Former Erdogan ally to form rival party before year-end

Ali Babacan had been a founding member of AK Party, and served as economy and foreign minister during its first years in power before becoming deputy prime minister. (File/AFP)
Updated 10 September 2019

Former Erdogan ally to form rival party before year-end

  • Babacan resigned from the AK Party in July, citing “deep differences”
  • “We want the party to be formed before 2020. The quality is very important here,“ he said

ISTANBUL: Former Turkish deputy prime minister Ali Babacan will form a new political party before the end of the year to challenge President Tayyip Erdogan’s AK Party, announcing his intentions in a newspaper interview published on Tuesday.
Babacan resigned from the AK Party in July, citing “deep differences.” He had been a founding member of AK Party, and served as economy and foreign minister during its first years in power before becoming deputy prime minister, a role he held from 2009 to 2015.
Babacan told the Karar newspaper that he was still working to find like-minded individuals to forge a team to lead the new party.
“This will take some time,” he told the newspaper. “We want the party to be formed before 2020. The quality is very important here,“
Erdogan’s AK Party suffered a stinging electoral defeat in Istanbul mayoral elections in June, and a party led by Babacan could further erode Erdogan’s support base.


Erdogan hit by more arms bans as pressure grows over Syria invasion

Updated 16 October 2019

Erdogan hit by more arms bans as pressure grows over Syria invasion

  • United States threatens more sanctions
  • Britain, Spain and Sweden joined Germany and France in suspending military exports

ANKARA: Three more countries halted arms sales to Turkey on Tuesday as pressure mounted on President Recep Tayyip Erdogan over the Turkish invasion of northeast Syria.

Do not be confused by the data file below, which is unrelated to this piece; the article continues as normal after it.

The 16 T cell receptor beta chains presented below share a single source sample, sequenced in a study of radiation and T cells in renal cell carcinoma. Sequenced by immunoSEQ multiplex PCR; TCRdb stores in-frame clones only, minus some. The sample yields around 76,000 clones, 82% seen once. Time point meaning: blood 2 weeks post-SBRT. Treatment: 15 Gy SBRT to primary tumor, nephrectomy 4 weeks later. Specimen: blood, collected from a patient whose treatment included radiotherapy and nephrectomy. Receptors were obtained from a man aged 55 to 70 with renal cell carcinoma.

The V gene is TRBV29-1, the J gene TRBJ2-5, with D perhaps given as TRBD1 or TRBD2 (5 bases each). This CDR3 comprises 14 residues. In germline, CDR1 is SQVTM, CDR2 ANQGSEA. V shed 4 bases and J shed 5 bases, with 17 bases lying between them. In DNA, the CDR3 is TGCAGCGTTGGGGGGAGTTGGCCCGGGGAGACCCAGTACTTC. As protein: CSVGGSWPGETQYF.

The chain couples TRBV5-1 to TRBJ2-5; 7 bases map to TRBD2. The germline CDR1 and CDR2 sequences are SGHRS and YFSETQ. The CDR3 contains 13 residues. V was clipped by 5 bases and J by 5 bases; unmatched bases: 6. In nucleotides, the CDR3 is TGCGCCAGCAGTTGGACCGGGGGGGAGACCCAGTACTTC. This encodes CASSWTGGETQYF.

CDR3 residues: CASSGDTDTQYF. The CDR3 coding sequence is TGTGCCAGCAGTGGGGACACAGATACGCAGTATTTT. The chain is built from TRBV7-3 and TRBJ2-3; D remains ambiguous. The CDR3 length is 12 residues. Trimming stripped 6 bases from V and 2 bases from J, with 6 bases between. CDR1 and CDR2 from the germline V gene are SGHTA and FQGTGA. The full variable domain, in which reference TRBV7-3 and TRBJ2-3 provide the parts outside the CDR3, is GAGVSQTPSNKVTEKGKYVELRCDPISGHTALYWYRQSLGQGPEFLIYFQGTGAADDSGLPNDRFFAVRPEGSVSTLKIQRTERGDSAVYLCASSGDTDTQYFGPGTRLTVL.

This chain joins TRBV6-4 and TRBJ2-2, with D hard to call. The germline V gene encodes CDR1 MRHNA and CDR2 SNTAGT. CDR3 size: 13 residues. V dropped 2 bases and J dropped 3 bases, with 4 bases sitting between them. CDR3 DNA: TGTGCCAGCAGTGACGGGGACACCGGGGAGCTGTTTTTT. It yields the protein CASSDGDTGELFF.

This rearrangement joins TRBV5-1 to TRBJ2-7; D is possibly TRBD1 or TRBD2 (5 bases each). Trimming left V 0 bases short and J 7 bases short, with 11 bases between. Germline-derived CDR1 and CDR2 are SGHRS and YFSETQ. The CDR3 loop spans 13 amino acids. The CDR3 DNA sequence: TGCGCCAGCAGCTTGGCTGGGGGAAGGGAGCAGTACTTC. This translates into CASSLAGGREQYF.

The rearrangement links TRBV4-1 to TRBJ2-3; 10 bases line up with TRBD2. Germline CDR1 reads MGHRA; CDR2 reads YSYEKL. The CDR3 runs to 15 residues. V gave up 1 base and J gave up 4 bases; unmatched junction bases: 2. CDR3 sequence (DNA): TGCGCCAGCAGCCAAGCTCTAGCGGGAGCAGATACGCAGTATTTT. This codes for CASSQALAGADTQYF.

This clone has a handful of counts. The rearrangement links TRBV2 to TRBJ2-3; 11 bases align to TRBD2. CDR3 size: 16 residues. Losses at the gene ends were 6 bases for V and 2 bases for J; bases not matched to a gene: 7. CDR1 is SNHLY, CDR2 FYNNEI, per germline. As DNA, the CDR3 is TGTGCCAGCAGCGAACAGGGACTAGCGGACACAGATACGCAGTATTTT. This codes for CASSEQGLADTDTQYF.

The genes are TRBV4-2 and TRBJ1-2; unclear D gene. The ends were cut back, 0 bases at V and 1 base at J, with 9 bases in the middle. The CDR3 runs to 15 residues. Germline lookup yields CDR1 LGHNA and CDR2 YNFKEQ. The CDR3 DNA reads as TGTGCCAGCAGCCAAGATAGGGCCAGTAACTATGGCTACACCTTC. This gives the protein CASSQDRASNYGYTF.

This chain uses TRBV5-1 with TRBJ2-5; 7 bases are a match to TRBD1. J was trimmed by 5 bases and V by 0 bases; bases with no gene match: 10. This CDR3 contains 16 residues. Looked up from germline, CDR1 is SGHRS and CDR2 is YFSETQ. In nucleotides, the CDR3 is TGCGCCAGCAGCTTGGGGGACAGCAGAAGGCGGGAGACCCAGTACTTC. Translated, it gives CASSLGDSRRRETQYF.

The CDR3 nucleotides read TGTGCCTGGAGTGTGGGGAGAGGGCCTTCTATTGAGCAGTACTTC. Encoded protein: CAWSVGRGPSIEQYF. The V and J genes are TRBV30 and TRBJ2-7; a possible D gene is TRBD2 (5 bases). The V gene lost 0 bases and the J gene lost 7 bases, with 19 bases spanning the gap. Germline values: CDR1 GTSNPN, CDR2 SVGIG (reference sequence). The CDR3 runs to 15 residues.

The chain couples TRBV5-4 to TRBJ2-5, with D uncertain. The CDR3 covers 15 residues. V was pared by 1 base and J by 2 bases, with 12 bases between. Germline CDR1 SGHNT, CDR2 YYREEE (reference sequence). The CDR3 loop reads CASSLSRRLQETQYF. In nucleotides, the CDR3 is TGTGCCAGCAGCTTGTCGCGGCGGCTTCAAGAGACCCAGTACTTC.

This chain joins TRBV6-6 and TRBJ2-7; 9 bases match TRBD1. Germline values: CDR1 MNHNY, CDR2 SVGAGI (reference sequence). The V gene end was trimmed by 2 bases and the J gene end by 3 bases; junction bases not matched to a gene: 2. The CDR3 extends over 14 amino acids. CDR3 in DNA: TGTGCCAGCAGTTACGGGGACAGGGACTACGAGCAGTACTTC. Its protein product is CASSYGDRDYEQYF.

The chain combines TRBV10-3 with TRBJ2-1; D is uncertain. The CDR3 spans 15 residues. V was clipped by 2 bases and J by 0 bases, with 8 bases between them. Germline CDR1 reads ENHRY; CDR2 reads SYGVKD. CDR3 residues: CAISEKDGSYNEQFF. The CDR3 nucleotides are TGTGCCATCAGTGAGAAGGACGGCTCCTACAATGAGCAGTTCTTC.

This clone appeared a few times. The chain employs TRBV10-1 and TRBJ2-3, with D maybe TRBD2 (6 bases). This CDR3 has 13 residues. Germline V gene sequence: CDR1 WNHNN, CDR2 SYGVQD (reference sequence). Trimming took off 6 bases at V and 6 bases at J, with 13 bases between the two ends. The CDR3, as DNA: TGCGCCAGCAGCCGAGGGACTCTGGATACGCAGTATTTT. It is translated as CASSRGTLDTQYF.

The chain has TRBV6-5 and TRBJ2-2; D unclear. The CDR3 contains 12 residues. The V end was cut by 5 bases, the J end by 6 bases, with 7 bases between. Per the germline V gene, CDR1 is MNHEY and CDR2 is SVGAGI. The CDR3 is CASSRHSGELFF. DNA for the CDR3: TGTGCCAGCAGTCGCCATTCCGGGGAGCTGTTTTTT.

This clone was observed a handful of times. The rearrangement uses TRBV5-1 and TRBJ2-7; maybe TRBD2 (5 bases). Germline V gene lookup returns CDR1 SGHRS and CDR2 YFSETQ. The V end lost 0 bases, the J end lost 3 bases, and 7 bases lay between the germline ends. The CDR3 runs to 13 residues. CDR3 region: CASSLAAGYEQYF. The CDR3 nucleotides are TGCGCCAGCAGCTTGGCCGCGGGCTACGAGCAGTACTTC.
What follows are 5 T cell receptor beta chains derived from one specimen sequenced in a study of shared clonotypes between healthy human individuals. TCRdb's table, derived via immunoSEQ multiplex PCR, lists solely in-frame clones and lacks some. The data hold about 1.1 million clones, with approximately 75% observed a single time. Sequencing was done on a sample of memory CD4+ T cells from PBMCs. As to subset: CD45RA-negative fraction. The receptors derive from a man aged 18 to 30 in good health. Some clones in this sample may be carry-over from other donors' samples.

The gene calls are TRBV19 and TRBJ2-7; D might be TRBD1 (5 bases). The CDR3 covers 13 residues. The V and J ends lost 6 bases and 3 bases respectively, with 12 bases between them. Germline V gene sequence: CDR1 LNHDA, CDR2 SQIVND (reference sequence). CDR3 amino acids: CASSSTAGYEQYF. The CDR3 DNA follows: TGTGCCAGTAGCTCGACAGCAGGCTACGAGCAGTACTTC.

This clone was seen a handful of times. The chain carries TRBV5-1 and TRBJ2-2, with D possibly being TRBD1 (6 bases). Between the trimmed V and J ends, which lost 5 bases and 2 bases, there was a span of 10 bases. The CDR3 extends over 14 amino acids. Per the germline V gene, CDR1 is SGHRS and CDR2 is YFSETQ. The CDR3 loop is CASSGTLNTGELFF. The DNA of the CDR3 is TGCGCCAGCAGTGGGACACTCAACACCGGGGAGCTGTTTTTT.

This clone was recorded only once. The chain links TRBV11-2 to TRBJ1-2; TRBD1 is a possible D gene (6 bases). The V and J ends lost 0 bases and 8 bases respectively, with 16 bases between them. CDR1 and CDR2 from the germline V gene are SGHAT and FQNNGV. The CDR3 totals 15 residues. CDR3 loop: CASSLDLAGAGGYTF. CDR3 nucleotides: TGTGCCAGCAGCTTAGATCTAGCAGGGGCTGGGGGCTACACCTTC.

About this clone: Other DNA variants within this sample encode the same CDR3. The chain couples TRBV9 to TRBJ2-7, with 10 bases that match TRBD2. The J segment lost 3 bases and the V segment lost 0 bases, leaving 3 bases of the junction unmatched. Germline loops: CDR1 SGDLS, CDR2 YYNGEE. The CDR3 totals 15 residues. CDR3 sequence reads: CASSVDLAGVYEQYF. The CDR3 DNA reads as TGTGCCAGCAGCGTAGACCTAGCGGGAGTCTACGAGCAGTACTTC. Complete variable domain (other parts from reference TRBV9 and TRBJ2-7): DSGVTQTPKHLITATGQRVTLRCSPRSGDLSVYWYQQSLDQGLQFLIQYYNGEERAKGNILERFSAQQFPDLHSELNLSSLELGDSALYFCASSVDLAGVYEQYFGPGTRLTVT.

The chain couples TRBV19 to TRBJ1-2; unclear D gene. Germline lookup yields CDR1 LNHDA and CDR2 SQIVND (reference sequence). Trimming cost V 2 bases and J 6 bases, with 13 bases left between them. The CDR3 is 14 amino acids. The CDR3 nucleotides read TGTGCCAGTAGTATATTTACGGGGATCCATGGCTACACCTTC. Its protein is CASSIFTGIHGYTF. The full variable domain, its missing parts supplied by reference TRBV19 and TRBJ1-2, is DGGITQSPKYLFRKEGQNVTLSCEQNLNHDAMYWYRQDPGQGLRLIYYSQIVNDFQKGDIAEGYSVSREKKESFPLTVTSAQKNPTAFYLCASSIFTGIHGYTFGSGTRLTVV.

Britain, Spain and Sweden joined Germany and France in suspending military exports, and the US threatened Ankara with more sanctions unless Erdogan halts the offensive.

“We will keep our defense exports to Turkey under very careful and continual review,” British Foreign Secretary Dominic Raab said. “No further export licenses to Turkey for items which might be used in military operations in Syria will be granted while we conduct that review.”

Spain, a major arms exporter to Turkey, urged Erdogan to “put an end to this military operation” because it endangered regional stability, increased the number of refugees and threatened Syria’s territorial integrity.

“In coordination with its EU partners, Spain will deny new export licenses for military equipment that can be used in the operation in Syria,” the Foreign Ministry said.

Sweden also halted exports of military combat equipment. “Two permits that have been active have now been recalled,” it said.

BACKGROUND

Vice President Mike Pence will hold talks with Erdogan in Ankara on Wednesday, and the UN Security Council will discuss the invasion.

Erdogan’s assault against Kurdish forces, launched last week, has prompted a chorus of international condemnation. “Many NATO allies are very critical and are condemning the military operation in northern Syria,” said Jens Stoltenberg, secretary general of NATO, the Western military alliance of which Turkey is a member.

Russia’s presidential envoy for Syria, Alexander Lavrentiev, said Turkey had no right to deploy its forces in Syria permanently, and Moscow had not approved the operation.

US President Donald Trump imposed new sanctions on Turkey on Monday, and on Tuesday the US said more sanctions would follow unless the invasion was halted.

“The plan is to continue the pressure on Turkey as we evaluate our chances to return the relationship to normal, a major element of that return to normal would be a cease-fire,” a senior administration official said. “And by cease-fire what I mean is forces on the ground stop moving on the ground.”

Vice President Mike Pence will hold talks with Erdogan in Ankara on Wednesday, and the UN Security Council will discuss the invasion.